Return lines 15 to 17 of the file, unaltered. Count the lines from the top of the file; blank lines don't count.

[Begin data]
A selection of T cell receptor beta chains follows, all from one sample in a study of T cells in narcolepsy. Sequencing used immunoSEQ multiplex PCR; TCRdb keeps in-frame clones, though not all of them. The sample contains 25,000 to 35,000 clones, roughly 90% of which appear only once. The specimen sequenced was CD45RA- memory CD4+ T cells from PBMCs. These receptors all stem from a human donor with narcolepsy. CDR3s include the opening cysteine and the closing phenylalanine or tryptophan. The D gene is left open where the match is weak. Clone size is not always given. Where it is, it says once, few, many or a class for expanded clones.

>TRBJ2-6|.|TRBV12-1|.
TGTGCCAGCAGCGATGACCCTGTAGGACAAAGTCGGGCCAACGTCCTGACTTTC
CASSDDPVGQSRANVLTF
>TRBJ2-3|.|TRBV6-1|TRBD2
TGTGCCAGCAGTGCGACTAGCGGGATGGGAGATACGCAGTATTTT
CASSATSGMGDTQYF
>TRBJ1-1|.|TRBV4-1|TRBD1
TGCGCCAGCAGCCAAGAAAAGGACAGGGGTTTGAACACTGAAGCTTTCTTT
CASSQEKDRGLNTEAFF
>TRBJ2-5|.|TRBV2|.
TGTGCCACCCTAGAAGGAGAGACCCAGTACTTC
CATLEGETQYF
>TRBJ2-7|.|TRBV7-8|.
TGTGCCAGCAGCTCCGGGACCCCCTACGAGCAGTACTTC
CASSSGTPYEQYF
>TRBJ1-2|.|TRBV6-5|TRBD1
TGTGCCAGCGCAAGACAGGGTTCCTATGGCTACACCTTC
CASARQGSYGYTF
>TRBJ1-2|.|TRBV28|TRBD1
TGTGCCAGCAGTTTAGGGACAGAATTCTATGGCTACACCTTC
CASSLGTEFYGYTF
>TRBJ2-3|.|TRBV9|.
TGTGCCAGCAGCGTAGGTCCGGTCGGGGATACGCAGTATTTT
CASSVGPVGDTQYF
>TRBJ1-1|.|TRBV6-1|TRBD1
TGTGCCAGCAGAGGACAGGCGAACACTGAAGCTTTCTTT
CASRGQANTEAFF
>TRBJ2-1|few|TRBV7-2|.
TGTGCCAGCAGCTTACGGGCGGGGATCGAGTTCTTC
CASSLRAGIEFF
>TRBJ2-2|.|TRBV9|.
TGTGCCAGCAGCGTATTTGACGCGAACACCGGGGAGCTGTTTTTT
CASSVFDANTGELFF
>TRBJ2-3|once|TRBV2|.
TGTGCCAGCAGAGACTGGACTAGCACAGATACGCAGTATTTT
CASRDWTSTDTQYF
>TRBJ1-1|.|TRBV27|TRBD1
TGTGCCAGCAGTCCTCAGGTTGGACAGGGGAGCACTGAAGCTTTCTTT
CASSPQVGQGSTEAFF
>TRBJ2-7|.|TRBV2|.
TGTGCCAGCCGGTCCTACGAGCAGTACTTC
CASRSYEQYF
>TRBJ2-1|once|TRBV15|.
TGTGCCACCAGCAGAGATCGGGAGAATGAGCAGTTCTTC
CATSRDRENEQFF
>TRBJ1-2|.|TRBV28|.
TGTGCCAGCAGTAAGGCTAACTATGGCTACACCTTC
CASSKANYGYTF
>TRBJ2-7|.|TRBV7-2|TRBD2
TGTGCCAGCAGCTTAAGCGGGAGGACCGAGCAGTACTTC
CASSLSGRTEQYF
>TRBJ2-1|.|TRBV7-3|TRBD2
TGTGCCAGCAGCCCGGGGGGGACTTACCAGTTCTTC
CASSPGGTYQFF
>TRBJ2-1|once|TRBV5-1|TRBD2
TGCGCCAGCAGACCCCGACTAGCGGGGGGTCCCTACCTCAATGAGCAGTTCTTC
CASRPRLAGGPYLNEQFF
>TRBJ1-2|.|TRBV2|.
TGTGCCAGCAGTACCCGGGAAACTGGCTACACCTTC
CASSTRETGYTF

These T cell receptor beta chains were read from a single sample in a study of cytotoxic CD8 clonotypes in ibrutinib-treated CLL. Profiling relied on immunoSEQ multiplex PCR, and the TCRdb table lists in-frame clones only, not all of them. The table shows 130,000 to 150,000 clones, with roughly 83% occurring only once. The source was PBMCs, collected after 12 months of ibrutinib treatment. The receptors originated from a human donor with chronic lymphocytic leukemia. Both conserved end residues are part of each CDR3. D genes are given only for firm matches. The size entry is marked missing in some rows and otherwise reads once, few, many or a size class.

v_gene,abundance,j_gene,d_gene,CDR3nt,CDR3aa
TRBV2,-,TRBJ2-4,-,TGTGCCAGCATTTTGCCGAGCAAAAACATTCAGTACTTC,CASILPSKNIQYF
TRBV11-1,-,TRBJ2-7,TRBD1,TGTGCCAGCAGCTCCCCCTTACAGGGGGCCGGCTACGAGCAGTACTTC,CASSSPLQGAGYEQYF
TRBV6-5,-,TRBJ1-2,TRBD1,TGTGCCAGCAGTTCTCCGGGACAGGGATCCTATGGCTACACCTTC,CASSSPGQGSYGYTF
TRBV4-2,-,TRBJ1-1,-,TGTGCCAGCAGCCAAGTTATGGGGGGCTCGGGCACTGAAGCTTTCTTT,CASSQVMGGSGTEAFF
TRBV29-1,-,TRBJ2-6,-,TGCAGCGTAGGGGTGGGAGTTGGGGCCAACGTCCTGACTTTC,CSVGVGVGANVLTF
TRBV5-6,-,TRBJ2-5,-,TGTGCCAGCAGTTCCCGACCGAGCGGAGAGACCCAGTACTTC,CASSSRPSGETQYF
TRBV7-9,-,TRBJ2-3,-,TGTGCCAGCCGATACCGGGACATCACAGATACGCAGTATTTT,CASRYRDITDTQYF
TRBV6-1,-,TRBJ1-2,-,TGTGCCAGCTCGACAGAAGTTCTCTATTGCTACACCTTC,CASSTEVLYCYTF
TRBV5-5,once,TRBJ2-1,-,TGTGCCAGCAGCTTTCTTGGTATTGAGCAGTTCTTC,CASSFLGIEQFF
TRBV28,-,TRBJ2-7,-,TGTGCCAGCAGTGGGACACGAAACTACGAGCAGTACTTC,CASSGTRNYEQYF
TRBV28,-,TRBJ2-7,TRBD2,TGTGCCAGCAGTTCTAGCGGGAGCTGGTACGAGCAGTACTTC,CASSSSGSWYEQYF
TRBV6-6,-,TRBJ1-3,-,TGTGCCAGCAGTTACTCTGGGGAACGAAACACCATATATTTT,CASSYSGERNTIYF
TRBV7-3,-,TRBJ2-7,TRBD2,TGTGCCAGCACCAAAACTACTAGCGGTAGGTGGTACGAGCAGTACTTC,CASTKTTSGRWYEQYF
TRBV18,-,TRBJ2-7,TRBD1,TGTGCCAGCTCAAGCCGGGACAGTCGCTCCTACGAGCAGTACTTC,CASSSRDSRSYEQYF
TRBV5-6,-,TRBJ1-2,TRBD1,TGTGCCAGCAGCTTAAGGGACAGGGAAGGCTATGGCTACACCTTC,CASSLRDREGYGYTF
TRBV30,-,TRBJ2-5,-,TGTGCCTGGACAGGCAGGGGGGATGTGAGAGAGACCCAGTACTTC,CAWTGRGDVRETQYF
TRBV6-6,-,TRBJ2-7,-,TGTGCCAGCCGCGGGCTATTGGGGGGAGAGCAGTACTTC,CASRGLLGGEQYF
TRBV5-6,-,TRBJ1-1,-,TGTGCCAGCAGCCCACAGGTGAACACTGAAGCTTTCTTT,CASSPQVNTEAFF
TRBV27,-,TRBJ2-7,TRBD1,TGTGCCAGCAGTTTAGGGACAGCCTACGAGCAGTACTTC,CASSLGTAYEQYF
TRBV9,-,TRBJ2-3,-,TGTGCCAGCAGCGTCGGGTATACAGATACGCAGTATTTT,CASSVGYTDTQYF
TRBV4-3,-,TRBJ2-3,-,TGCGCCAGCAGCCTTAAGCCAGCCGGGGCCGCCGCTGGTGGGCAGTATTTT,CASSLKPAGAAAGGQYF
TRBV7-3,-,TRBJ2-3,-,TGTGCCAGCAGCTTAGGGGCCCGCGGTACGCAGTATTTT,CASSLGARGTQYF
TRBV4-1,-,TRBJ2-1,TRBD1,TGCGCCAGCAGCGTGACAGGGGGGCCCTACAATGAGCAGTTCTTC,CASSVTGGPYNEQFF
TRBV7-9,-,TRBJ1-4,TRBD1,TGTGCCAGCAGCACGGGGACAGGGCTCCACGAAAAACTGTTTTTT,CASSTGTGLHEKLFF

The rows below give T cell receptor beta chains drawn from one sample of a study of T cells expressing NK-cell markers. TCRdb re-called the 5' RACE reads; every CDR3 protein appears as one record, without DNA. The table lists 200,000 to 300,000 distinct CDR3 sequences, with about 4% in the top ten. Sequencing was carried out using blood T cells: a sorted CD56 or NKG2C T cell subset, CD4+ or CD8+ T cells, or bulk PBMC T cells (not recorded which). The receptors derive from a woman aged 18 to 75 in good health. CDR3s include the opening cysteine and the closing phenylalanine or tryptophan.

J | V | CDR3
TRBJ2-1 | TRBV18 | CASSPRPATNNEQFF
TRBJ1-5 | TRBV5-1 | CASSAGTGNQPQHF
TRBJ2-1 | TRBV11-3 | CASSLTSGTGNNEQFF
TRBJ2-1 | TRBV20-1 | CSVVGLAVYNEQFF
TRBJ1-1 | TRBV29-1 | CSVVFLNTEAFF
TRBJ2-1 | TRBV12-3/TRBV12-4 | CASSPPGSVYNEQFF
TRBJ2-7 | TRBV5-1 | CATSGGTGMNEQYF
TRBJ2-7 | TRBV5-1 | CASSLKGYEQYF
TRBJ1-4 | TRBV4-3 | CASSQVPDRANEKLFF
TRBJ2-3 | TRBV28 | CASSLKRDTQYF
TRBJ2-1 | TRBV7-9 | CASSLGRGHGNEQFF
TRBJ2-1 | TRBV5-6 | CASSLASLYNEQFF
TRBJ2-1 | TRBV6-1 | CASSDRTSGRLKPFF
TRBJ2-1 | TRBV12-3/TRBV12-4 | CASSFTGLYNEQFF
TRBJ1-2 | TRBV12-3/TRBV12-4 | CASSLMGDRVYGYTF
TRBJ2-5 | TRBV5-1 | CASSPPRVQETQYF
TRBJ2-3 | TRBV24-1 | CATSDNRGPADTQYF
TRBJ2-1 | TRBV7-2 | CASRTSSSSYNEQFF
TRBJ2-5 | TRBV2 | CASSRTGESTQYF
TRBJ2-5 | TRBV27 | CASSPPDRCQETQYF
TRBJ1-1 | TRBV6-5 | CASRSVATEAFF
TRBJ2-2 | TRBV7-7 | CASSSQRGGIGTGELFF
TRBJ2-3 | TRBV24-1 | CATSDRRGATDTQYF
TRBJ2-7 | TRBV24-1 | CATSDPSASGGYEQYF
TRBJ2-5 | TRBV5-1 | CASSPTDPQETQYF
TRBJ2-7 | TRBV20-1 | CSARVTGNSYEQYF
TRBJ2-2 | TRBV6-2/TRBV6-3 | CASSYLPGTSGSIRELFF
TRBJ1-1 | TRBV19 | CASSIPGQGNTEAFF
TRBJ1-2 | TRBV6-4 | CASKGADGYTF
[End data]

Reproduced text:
TGTGCCAGCAGCTCCGGGACCCCCTACGAGCAGTACTTC
CASSSGTPYEQYF
>TRBJ1-2|.|TRBV6-5|TRBD1